For many, even most, people, "community" is a vague, pleasant word that's printed in big, official, meaningless letters in front of "Center" or "College" on a passing sign.
But for Virginia Dayton, "community" is a living, breathing thing - something to be nourished, cherished and challenged.
"I'd really like to build a fire under a lot of people," she says.
As a member in good, and long, standing of the Phoenix Children's Hospital Foundation (before that, she was a member of the hospital board), Dayton is in an excellent position to strike a match. She's also something of a human torch when it comes to generous financial support for Phoenix Children's, having given faithfully to the hospital since 1988.
Still, she wouldn't mind seeing the flames spread a little.
"It takes everybody in a community to build a community," she says. "And 'to whom much is given, much is expected.' It's an old saying, but it's true."
A resident of the Valley since 1982, Dayton brings two particular vantage points to her board work on behalf of Phoenix Children's and its patients: her career as a "stay-at-home mom" ("I'm retired, now, since my children have grown up") and her 26 years of pre-Arizona life in Minnesota. Back there, she says, folks take their philanthropy seriously.
"Anyone who's lived in Minnesota knows that philanthropy is important, in terms of both money and time, and it's expected within the community. I learned it there."
"It's such a natural, in-born thing with Ginny to give, and give generously," says David Phillips, the former Executive Director of the Phoenix Children's Hospital Foundation. "And I thing it's very frustrating for her, sometimes, to find that not everyone shares that same commitment to giving in support of our community."
Dayton says she is pleased, though, to see what she perceives as an increasingly generous spirit among Valley citizens.
"I think Phoenix and the greater metropolitan area is probably becoming more philanthropic," she says. "The community is growing up, philanthropically. And I hope we will see this reflected in the giving to the new children's hospital."
The new, freestanding, comprehensive children's medical center fully funded and supported by the community, is a dream-come-true for Dayton, who has a profound sense of what such a state-of-the-art facility could mean for Phoenix Children's Hospital.
"It's a whole identity quotient," she says. "It is 'our own building.' We've always had our own staff, but this will give us a real sense of identity. To have all of our services in one area, under one roof."
"I can only hope," she says, "that the whole community will get behind having a children's hospital, encouraging not only the new buildings and the hospital as a whole, but specific programs like the Kidney Center, and the AIDS clinic."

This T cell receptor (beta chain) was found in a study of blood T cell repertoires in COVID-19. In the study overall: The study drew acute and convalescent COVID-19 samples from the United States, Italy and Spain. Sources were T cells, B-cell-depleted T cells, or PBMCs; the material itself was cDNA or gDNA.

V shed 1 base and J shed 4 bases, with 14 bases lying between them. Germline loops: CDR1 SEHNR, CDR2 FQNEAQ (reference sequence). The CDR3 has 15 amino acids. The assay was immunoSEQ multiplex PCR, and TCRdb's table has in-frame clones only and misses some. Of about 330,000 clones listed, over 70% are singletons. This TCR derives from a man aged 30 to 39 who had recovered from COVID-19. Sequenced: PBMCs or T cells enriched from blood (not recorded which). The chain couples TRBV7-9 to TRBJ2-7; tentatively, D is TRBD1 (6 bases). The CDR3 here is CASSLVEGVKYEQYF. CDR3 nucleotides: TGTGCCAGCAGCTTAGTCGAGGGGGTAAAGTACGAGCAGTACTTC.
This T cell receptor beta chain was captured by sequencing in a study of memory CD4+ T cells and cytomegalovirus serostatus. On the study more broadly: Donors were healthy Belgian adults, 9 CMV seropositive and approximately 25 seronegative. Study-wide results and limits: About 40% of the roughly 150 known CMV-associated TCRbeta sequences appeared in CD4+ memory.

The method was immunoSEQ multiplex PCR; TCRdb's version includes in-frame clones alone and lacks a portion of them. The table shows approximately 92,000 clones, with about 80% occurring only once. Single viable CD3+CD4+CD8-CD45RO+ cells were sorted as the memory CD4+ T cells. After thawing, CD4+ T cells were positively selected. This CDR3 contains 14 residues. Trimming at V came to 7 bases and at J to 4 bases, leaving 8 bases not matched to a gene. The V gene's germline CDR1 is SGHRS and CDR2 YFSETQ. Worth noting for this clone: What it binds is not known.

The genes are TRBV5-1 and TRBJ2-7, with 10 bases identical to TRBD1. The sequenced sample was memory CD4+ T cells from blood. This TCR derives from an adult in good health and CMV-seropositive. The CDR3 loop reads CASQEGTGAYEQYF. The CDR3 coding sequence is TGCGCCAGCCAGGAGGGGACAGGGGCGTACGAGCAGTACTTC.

So serious to Dayton was the need for that kind of pediatric facility that she laid down a challenge gift for her fellow Board members: $500,000.
"I stepped up to the plate," she says. "I like seeing the things that I believe in happen ... to see them developing, getting better, serving people."
It's a joy she shares with Nancy Loftin, Vice President, Chief Legal Counsel, and the current chair of the Phoenix Children's Hospital Board.
"Ginny is a wonderful example to all of us on the Hospital Board, for two reasons," Loftin says. "One, she's been a part of Phoenix Children's Hospital for years, and her heart is here with these kids. And, two she's not one to let the rest of us 'rest on our laurels.' She is always challenging us to give more. To give not just generously, but sacrificially. And she sets a wonderful personal example of that with her own contributions."
"She is an exemplary board member and philanthropist," says Phillips. "She's diligent and she takes her responsibilities seriously, always carefully watching that bottom line. She want to make sure every penny goes to benefit those kids."
Nor is that giving spirit limited to Phoenix Children's Hospital. Dayton is a long-time generous supporter of charitable works both in the Valley and back in Minnesota. She has served on the boards of several other hospitals, as well as The Wendy Center (local treatment facility for mentally ill children), and has been honored with the "Spirit of Philanthropy" award by a local theater organization for her contributions to that group's efforts.
Still, she feels a special kind of warmth and urgency about the activities of Phoenix Children's.
"I would like to challenge the greater community to support the development of our children's hospital," Dayton says.
"We need community. And folks should be part of this project, particularly, because children are our most important product. That's another cliché ... but it is also true."
Call it "burning ambition." And Virginia Dayton is lighting the fire.